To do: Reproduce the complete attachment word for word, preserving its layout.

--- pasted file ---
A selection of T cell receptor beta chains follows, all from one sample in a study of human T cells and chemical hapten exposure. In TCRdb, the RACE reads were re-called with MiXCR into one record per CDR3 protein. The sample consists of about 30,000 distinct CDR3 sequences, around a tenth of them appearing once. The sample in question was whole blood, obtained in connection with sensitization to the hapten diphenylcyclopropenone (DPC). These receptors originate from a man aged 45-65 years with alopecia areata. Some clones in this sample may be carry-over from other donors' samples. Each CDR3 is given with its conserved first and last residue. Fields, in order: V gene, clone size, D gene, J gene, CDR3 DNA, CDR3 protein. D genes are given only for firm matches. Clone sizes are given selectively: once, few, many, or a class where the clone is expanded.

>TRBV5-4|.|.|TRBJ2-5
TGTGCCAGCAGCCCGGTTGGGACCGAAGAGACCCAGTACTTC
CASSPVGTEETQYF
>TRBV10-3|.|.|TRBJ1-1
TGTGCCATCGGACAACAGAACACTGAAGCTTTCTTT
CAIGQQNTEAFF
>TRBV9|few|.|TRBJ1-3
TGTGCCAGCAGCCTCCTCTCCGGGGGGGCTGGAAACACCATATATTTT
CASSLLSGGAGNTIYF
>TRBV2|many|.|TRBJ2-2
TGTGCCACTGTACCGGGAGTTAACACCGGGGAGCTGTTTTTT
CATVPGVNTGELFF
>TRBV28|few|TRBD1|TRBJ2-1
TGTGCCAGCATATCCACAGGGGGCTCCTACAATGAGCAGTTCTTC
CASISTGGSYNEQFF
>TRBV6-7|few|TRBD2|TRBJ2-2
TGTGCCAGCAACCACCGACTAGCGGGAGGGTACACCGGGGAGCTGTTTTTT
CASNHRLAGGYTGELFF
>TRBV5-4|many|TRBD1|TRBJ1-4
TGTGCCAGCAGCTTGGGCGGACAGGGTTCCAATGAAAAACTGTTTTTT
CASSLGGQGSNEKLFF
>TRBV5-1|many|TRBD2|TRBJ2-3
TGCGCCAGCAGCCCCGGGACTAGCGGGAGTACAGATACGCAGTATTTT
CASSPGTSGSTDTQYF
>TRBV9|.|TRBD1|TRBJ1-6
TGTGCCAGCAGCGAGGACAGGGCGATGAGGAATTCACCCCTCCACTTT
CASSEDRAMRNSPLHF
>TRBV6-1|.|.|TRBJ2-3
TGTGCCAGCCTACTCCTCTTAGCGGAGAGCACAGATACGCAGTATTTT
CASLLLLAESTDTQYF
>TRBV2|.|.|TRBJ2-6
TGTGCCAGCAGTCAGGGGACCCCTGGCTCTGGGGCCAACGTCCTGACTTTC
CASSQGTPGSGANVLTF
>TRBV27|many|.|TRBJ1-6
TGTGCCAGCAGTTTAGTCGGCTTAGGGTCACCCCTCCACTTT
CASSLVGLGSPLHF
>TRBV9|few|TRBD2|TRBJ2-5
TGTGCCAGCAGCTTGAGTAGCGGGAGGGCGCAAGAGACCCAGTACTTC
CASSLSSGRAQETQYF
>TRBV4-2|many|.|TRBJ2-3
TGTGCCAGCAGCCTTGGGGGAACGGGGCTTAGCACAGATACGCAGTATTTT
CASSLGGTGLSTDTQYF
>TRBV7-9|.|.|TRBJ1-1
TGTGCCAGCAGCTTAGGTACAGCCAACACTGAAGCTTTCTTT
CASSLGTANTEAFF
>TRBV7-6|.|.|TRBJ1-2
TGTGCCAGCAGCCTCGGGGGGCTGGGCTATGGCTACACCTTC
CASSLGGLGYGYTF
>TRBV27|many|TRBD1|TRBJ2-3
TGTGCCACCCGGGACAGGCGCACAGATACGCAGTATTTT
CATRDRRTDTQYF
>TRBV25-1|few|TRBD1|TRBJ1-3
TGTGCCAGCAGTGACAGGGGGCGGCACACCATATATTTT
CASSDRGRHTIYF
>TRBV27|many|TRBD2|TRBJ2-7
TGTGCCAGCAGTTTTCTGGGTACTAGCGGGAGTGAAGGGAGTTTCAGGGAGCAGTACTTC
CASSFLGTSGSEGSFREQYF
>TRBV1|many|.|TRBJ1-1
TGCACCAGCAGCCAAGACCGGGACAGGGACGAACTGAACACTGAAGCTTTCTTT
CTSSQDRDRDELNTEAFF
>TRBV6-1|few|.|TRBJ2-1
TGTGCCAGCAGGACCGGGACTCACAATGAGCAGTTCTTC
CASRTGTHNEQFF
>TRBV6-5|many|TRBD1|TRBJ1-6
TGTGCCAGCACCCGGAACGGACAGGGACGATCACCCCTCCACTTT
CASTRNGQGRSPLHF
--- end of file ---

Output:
A selection of T cell receptor beta chains follows, all from one sample in a study of human T cells and chemical hapten exposure. In TCRdb, the RACE reads were re-called with MiXCR into one record per CDR3 protein. The sample consists of about 30,000 distinct CDR3 sequences, around a tenth of them appearing once. The sample in question was whole blood, obtained in connection with sensitization to the hapten diphenylcyclopropenone (DPC). These receptors originate from a man aged 45-65 years with alopecia areata. Some clones in this sample may be carry-over from other donors' samples. Each CDR3 is given with its conserved first and last residue. Fields, in order: V gene, clone size, D gene, J gene, CDR3 DNA, CDR3 protein. D genes are given only for firm matches. Clone sizes are given selectively: once, few, many, or a class where the clone is expanded.

>TRBV5-4|.|.|TRBJ2-5
TGTGCCAGCAGCCCGGTTGGGACCGAAGAGACCCAGTACTTC
CASSPVGTEETQYF
>TRBV10-3|.|.|TRBJ1-1
TGTGCCATCGGACAACAGAACACTGAAGCTTTCTTT
CAIGQQNTEAFF
>TRBV9|few|.|TRBJ1-3
TGTGCCAGCAGCCTCCTCTCCGGGGGGGCTGGAAACACCATATATTTT
CASSLLSGGAGNTIYF
>TRBV2|many|.|TRBJ2-2
TGTGCCACTGTACCGGGAGTTAACACCGGGGAGCTGTTTTTT
CATVPGVNTGELFF
>TRBV28|few|TRBD1|TRBJ2-1
TGTGCCAGCATATCCACAGGGGGCTCCTACAATGAGCAGTTCTTC
CASISTGGSYNEQFF
>TRBV6-7|few|TRBD2|TRBJ2-2
TGTGCCAGCAACCACCGACTAGCGGGAGGGTACACCGGGGAGCTGTTTTTT
CASNHRLAGGYTGELFF
>TRBV5-4|many|TRBD1|TRBJ1-4
TGTGCCAGCAGCTTGGGCGGACAGGGTTCCAATGAAAAACTGTTTTTT
CASSLGGQGSNEKLFF
>TRBV5-1|many|TRBD2|TRBJ2-3
TGCGCCAGCAGCCCCGGGACTAGCGGGAGTACAGATACGCAGTATTTT
CASSPGTSGSTDTQYF
>TRBV9|.|TRBD1|TRBJ1-6
TGTGCCAGCAGCGAGGACAGGGCGATGAGGAATTCACCCCTCCACTTT
CASSEDRAMRNSPLHF
>TRBV6-1|.|.|TRBJ2-3
TGTGCCAGCCTACTCCTCTTAGCGGAGAGCACAGATACGCAGTATTTT
CASLLLLAESTDTQYF
>TRBV2|.|.|TRBJ2-6
TGTGCCAGCAGTCAGGGGACCCCTGGCTCTGGGGCCAACGTCCTGACTTTC
CASSQGTPGSGANVLTF
>TRBV27|many|.|TRBJ1-6
TGTGCCAGCAGTTTAGTCGGCTTAGGGTCACCCCTCCACTTT
CASSLVGLGSPLHF
>TRBV9|few|TRBD2|TRBJ2-5
TGTGCCAGCAGCTTGAGTAGCGGGAGGGCGCAAGAGACCCAGTACTTC
CASSLSSGRAQETQYF
>TRBV4-2|many|.|TRBJ2-3
TGTGCCAGCAGCCTTGGGGGAACGGGGCTTAGCACAGATACGCAGTATTTT
CASSLGGTGLSTDTQYF
>TRBV7-9|.|.|TRBJ1-1
TGTGCCAGCAGCTTAGGTACAGCCAACACTGAAGCTTTCTTT
CASSLGTANTEAFF
>TRBV7-6|.|.|TRBJ1-2
TGTGCCAGCAGCCTCGGGGGGCTGGGCTATGGCTACACCTTC
CASSLGGLGYGYTF
>TRBV27|many|TRBD1|TRBJ2-3
TGTGCCACCCGGGACAGGCGCACAGATACGCAGTATTTT
CATRDRRTDTQYF
>TRBV25-1|few|TRBD1|TRBJ1-3
TGTGCCAGCAGTGACAGGGGGCGGCACACCATATATTTT
CASSDRGRHTIYF
>TRBV27|many|TRBD2|TRBJ2-7
TGTGCCAGCAGTTTTCTGGGTACTAGCGGGAGTGAAGGGAGTTTCAGGGAGCAGTACTTC
CASSFLGTSGSEGSFREQYF
>TRBV1|many|.|TRBJ1-1
TGCACCAGCAGCCAAGACCGGGACAGGGACGAACTGAACACTGAAGCTTTCTTT
CTSSQDRDRDELNTEAFF
>TRBV6-1|few|.|TRBJ2-1
TGTGCCAGCAGGACCGGGACTCACAATGAGCAGTTCTTC
CASRTGTHNEQFF
>TRBV6-5|many|TRBD1|TRBJ1-6
TGTGCCAGCACCCGGAACGGACAGGGACGATCACCCCTCCACTTT
CASTRNGQGRSPLHF